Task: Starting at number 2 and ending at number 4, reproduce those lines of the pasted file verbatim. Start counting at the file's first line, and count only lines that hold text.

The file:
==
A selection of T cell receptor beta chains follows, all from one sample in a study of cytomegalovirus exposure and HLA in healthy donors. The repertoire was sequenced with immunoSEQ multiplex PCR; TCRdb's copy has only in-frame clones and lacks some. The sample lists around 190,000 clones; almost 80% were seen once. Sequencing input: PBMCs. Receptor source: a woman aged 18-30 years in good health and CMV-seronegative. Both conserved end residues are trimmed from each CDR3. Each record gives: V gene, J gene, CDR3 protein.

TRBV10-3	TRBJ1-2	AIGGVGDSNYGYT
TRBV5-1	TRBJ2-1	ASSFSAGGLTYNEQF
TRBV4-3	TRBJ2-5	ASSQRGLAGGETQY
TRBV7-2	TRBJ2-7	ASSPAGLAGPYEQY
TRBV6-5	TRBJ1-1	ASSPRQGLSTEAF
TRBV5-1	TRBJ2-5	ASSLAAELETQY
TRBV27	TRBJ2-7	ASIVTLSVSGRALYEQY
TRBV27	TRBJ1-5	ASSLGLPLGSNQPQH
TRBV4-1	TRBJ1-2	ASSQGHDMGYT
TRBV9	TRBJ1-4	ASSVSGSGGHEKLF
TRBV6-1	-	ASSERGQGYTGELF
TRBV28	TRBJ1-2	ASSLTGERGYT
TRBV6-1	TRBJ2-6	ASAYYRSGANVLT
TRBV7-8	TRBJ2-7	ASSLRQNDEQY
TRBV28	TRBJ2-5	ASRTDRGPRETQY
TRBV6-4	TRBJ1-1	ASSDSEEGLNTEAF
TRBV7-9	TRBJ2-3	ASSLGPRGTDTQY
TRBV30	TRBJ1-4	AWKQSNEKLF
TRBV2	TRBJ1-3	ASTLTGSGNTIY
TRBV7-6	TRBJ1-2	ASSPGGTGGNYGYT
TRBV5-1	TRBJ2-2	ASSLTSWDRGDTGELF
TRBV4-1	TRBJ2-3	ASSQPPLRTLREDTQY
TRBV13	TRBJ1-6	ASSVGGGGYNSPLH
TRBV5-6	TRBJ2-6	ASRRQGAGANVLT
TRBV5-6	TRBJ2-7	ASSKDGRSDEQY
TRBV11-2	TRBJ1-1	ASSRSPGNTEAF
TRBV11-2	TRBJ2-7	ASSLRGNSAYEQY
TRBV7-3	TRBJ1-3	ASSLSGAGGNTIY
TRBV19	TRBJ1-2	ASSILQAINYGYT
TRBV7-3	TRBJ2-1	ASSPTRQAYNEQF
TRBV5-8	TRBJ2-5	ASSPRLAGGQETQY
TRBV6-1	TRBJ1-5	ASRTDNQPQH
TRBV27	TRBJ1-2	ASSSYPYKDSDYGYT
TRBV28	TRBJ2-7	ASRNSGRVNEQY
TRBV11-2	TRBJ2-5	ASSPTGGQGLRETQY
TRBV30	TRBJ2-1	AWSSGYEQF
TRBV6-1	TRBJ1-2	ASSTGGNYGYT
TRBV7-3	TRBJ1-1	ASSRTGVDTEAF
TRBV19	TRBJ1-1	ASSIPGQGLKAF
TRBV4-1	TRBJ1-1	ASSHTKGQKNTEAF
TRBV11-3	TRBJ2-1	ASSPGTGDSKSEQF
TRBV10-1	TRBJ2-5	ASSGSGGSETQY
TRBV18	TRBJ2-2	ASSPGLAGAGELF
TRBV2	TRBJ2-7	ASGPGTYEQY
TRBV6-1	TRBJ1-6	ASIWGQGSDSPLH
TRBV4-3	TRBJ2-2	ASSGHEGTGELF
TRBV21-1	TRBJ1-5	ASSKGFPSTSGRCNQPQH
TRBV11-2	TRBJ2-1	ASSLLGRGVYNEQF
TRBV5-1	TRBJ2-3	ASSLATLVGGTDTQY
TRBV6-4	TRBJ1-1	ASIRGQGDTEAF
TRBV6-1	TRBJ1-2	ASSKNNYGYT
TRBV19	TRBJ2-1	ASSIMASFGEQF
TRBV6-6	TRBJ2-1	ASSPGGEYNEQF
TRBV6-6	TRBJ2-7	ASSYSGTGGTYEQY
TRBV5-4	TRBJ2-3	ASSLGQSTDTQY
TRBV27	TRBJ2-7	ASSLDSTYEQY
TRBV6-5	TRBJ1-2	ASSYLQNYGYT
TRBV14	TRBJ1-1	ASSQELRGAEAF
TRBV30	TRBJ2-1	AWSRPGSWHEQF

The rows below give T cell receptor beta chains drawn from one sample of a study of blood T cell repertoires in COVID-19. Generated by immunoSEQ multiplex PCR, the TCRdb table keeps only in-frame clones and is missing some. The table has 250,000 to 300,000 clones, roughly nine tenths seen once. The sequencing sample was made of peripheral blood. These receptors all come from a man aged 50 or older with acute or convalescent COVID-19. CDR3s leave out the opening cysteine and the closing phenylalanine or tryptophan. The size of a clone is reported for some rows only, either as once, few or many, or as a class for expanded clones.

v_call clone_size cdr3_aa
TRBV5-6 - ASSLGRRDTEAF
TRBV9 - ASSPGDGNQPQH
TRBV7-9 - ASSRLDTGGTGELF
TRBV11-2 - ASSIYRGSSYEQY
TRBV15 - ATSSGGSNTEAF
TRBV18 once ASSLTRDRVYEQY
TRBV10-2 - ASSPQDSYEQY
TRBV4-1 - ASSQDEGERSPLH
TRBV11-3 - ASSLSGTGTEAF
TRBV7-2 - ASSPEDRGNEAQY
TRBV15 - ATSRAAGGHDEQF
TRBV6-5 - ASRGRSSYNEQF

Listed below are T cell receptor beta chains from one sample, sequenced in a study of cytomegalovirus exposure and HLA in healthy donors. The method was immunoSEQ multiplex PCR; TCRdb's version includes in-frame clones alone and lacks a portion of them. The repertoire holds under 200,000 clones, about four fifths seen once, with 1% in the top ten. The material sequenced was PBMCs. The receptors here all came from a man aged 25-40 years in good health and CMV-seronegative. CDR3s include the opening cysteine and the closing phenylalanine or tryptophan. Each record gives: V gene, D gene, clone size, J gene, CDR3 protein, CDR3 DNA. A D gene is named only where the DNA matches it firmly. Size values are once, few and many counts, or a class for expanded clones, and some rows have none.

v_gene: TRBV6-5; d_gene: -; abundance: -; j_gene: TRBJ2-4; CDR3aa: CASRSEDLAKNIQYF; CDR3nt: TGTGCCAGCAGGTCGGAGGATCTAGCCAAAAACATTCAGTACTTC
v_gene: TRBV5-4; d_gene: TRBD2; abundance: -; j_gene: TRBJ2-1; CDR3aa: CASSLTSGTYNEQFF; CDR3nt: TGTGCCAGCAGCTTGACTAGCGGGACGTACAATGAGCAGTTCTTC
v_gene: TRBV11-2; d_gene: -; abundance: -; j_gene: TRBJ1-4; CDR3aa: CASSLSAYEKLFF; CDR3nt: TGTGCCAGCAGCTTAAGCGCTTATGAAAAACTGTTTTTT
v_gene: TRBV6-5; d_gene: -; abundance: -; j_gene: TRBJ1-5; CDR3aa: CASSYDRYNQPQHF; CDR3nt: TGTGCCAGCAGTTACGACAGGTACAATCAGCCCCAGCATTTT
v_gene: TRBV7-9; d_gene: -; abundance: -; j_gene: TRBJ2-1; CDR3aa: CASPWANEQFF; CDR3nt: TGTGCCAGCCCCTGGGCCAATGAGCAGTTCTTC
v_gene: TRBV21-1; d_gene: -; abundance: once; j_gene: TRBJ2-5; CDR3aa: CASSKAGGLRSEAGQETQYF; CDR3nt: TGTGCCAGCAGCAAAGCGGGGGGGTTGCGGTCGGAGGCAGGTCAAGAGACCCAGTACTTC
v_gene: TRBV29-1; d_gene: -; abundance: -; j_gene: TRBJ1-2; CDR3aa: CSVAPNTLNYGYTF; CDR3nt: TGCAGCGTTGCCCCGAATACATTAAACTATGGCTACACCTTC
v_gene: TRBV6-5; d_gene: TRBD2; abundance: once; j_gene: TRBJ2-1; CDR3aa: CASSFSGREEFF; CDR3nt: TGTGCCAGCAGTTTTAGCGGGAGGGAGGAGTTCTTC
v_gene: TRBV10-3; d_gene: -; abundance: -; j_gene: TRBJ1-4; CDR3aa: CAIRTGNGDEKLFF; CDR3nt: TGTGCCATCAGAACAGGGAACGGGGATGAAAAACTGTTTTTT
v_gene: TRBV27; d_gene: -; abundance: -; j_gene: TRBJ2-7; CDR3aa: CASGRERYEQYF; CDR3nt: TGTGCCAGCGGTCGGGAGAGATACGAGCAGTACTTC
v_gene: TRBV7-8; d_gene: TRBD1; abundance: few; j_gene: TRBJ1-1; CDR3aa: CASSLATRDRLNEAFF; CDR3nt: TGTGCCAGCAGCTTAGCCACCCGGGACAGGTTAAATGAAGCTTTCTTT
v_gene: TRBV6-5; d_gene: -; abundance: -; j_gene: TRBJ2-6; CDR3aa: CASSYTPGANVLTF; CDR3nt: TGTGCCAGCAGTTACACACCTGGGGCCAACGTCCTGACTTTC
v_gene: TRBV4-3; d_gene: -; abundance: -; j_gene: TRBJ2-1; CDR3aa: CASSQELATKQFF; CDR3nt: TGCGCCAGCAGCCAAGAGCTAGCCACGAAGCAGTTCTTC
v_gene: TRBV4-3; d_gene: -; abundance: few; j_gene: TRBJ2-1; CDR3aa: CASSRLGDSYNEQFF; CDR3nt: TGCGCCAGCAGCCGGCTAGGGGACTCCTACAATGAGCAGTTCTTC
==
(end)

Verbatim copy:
TRBV10-3	TRBJ1-2	AIGGVGDSNYGYT
TRBV5-1	TRBJ2-1	ASSFSAGGLTYNEQF
TRBV4-3	TRBJ2-5	ASSQRGLAGGETQY